Dealers have derailed a Virginia bill, pushed by auto manufacturers, to reduce warranty reimbursements.
General Motors, Ford Motor Co. and the Alliance of Automobile Manufacturers sought terms in the bill more favorable to the factories on a number of warranty issues.
The Virginia Automobile Dealers Association, calling the proposed changes 'predatory and unfair,' led a successful campaign to derail the legislation earlier this month.
Automakers and retailers wrangle regularly over warranty items at individual dealerships and in dealer council meetings. But the automakers raised the stakes by moving the dispute to the Virginia assembly in January.
The timing of the bill was unusual. In recent months, both GM and Ford have tried to improve relations with dealers.
'I don't think there is any greater issue going on in the life of dealers right now than in the area of warranty,' said Donald Hall, CEO of the Virginia dealers association. 'It is one of the few areas that keep a dealership afloat, so warranty standards and how they are applied are a critical issue.'
Seven lobbyists, including five representing GM and Ford, sought the warranty changes, which dealers characterized as punitive, Hall said. One lobbyist represented the Washington-based alliance, a multinational group of auto companies manufacturing in the United States. The remaining lobbyist represented Volkswagen, Hall said. The alliance was not available for comment by deadline.
The dealer group attacked three items in the legislation, proposed in the state assembly Jan. 24. Hall said the legislation would have:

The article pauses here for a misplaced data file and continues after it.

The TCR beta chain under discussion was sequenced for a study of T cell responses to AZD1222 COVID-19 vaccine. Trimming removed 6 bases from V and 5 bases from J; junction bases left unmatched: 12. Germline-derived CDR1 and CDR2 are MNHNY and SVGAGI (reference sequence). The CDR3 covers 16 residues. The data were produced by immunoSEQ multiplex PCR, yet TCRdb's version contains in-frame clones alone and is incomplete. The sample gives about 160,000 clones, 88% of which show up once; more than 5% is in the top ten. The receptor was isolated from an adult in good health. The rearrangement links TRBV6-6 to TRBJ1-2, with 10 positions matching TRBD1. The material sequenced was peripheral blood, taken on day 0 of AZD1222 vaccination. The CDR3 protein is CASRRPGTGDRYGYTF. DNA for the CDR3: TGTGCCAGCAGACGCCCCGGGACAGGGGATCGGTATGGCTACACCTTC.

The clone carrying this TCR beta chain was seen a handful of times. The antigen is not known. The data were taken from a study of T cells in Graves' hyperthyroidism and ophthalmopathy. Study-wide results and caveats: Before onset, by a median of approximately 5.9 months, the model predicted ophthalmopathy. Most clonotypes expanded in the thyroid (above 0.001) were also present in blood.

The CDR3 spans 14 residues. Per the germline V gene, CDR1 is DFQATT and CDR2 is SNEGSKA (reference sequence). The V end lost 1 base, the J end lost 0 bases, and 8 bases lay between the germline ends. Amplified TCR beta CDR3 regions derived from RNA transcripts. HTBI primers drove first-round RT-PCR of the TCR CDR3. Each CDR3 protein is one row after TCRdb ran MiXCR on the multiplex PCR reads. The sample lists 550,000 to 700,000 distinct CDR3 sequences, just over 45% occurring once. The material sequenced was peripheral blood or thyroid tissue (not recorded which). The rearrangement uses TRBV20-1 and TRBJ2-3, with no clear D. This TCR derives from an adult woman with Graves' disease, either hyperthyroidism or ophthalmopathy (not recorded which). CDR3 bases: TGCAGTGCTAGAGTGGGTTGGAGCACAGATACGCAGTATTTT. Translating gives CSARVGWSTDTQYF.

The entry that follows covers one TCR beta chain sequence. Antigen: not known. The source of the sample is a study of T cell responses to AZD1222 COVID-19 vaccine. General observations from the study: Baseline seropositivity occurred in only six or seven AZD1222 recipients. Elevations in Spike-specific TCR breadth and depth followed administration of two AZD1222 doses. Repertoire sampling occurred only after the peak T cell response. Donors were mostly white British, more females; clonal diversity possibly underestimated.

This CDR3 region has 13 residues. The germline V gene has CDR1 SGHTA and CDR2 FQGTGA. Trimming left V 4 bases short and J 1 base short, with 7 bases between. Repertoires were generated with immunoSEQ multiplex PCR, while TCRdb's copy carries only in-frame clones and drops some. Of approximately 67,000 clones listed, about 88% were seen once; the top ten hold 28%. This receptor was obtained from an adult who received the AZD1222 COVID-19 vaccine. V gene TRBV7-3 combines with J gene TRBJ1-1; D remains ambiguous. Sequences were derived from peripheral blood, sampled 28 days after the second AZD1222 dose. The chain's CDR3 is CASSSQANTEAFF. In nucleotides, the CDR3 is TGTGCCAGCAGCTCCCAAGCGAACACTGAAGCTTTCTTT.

Applied manufacturers' repair time guidelines to all work, whether warranty or retail. Currently, dealers use manufacturers' time studies on warranty work but not necessarily on retail repairs. Manufacturers' time guidelines are typically lower than other industry time standards.
No longer required factories to pay dealerships for warranty repairs that do not meet all of the terms of the manufacturer's policy.
Allowed factories to pay a handling fee and furnish parts to dealers for warranty repairs rather than using a designated markup on parts in dealer stock.
'Warranty work is about one thing and only one thing,' Hall said. 'It is about the dealer fixing the problems that the manufacturer has produced. The manufacturer has this notion that the dealer ought to be paid considerably less to repair their mistakes.'
The Virginia legislation was tabled, effectively killing the controversy. The Virginia Department of Motor Vehicles also opposed the changes.